Brand managers and academics agree that strong brand equity is a key to brand success. A recent study empirically links two prominent perspectives on brand equity across 270 brands in 24 categories:
- Consumer-based brand equity (CBBE) using scores from Young&Rubicam’s Brand Asset Valuator
- Sales-based brand equity (SBBE) which, based on 10 years of sales data, calculates the “extra” (positive or negative) sales a brand would generate if it employed the same marketing as the category on average.
Results show that
1) across a wide range of consumer packaged good brands a significant link between CBBE and SBBE exists for three out of the four CBBE dimensions (see figure 1) with brand knowledge being most closely associated.
2) different brand clusters exist. Performers are above average on CBBE and SBBE (e.g., Coke, Budweiser, Marlboro, Crest). Strugglers are low on both brand equity dimensions, Overachievers (e.g., Kellogg’s Special K, Diet Pepsi) have unexpectedly high SBBE given their CBBE scores, whereas Underachievers have unexpectedly low SBBE given their CBBE scores.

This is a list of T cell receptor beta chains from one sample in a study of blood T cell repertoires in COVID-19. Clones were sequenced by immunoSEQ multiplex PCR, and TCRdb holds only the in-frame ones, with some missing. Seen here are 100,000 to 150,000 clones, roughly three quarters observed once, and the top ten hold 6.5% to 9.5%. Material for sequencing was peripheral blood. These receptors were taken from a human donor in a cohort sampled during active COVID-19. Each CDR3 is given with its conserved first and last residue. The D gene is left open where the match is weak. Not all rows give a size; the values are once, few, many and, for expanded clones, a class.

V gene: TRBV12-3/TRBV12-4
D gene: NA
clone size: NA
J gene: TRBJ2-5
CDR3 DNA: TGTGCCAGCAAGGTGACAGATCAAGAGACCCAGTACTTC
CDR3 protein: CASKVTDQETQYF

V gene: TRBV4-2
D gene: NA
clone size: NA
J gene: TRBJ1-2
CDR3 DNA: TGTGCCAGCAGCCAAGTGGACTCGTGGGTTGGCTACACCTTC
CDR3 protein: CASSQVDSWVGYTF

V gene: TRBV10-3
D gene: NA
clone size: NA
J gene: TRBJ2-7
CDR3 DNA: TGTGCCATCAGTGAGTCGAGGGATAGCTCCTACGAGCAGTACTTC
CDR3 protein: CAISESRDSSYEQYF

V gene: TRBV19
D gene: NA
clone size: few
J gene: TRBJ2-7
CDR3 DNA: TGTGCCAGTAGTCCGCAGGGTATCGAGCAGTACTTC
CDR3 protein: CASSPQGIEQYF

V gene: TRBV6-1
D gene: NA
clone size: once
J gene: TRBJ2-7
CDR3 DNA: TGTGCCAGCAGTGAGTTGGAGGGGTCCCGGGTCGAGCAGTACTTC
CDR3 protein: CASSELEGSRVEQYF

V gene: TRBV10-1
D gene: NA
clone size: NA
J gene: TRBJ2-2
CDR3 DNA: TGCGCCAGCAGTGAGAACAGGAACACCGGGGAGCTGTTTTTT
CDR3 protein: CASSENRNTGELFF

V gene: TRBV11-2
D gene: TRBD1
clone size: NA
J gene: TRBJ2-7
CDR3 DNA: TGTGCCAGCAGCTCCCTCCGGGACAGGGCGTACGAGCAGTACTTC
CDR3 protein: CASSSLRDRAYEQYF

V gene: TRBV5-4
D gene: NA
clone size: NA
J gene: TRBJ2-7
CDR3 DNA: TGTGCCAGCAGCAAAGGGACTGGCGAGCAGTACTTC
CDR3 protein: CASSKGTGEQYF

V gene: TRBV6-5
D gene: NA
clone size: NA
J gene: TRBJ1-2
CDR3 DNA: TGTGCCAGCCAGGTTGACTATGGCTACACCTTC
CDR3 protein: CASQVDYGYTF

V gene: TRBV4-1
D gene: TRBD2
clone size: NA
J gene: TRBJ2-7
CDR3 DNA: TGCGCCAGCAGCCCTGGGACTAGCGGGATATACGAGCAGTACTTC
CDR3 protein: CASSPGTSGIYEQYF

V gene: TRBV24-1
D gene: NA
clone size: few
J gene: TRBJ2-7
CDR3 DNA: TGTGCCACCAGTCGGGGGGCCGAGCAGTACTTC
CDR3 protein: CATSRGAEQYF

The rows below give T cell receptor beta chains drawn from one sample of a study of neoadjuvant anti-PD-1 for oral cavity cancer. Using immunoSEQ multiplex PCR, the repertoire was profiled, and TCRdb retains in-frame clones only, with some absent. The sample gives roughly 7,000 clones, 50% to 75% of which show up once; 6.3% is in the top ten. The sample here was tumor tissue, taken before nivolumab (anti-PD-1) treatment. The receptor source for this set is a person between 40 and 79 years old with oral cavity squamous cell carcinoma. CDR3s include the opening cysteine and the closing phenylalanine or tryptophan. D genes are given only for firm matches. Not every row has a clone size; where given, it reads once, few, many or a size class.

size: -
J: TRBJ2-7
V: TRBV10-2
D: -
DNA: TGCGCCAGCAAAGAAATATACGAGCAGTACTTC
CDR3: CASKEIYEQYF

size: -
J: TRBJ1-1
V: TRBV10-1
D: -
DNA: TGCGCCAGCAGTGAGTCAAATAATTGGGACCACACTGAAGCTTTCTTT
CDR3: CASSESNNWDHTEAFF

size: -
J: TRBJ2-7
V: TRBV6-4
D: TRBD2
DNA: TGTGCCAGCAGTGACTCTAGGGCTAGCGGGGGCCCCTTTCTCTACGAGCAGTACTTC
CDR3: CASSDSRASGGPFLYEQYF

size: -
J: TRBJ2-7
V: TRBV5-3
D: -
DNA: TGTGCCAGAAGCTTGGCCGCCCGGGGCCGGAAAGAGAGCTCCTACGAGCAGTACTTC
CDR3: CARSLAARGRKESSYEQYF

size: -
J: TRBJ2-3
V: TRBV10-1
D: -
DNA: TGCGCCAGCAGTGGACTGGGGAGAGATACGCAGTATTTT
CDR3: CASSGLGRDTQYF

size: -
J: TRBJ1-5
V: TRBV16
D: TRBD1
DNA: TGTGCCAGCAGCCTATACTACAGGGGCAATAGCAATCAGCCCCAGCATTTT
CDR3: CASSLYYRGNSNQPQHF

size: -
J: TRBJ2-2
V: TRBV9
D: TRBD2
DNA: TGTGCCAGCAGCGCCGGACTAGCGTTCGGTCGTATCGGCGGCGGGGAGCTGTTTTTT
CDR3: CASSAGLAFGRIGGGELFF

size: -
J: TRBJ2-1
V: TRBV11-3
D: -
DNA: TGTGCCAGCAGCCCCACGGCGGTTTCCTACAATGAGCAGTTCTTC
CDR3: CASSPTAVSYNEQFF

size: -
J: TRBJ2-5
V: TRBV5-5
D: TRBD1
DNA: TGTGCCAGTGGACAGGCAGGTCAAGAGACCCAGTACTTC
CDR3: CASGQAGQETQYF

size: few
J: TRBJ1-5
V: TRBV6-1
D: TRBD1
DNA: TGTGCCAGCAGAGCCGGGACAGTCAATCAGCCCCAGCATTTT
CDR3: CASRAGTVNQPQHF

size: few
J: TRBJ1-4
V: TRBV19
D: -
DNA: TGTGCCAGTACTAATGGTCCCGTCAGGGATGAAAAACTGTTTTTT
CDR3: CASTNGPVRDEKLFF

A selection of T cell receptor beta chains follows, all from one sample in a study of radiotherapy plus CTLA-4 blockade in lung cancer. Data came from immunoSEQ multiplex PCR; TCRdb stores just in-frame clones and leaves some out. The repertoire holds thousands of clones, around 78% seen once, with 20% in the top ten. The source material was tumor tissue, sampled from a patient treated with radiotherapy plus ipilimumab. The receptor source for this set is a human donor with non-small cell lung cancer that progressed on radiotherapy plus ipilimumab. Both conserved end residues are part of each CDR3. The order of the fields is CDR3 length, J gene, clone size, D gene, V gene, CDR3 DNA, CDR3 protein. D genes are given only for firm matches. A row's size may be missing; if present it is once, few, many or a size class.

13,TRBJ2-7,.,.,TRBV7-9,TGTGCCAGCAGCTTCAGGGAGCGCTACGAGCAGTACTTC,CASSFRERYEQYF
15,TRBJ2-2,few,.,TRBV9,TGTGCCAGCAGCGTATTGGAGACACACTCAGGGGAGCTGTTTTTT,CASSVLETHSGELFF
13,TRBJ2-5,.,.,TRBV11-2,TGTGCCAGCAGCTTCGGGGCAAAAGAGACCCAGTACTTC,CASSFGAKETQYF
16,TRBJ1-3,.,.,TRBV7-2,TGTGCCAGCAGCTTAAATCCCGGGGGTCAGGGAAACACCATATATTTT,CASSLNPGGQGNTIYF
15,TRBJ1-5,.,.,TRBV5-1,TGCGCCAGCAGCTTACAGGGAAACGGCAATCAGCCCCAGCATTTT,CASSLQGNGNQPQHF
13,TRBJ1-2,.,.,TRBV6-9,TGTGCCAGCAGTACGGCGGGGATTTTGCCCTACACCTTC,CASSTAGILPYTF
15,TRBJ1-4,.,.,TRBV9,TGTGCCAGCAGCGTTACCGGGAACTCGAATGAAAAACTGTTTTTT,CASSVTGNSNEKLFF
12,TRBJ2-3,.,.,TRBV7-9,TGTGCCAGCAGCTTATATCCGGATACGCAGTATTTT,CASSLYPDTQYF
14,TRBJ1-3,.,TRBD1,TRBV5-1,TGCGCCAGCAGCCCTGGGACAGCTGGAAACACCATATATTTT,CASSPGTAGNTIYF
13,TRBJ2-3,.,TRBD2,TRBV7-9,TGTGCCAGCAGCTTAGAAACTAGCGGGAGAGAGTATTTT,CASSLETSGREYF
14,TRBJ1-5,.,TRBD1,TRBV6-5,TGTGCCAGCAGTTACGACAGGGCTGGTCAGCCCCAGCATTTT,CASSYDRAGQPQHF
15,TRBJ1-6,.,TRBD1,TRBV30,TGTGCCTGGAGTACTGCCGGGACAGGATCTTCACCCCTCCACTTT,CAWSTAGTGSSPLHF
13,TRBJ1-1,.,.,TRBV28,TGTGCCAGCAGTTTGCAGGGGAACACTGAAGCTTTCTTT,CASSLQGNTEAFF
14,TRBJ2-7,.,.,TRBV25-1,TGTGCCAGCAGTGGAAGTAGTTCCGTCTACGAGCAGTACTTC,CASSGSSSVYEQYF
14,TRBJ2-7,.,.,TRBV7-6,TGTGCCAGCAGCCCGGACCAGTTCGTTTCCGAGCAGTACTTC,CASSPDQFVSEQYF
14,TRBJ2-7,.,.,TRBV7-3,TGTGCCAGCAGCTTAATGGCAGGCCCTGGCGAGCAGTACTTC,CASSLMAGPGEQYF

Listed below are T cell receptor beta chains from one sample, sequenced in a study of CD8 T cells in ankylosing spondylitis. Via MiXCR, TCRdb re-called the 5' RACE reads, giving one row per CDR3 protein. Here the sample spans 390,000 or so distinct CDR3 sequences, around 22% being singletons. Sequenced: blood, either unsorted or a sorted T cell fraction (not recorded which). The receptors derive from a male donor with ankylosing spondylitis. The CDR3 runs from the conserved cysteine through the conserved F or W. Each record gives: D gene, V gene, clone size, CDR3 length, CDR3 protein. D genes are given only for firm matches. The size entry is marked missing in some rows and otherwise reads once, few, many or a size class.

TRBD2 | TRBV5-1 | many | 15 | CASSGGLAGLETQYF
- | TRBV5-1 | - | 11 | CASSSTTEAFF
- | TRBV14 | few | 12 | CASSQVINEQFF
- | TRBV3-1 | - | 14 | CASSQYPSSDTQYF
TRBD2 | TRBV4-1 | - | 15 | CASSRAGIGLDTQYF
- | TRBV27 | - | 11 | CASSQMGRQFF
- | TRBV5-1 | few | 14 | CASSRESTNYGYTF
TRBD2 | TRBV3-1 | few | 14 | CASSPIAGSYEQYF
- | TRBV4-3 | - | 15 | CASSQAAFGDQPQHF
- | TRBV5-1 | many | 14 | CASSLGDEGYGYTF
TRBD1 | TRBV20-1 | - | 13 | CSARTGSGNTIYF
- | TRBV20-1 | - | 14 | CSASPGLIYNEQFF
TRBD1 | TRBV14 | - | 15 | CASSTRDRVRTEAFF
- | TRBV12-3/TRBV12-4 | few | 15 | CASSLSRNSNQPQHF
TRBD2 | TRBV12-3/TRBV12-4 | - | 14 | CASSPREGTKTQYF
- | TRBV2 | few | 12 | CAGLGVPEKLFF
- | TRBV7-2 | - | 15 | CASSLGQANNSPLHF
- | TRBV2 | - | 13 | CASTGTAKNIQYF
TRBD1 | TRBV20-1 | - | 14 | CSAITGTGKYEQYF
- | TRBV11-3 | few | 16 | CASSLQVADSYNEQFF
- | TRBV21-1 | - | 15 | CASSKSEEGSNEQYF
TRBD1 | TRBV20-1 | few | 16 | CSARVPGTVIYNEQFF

3) brands scoring high on relevance, esteem, and knowledge enjoy more favourable responses to price cuts and increasing distribution but lack strong advertising elasticity.
4) highly differentiated brands feature lower price and distribution sensitivity, but higher advertising sensitivity.
The study advises brand managers to monitor their efforts from both a sales- and a consumer-based equity perspective. The latter should also be able to capture multiple dimensions of CBBE given how differently they link to SBBE.
Source: Ailawadi, Kusum L & van Heerde, Harald J. (2015). Consumer-based and Sales-based brand equity: How well do they align?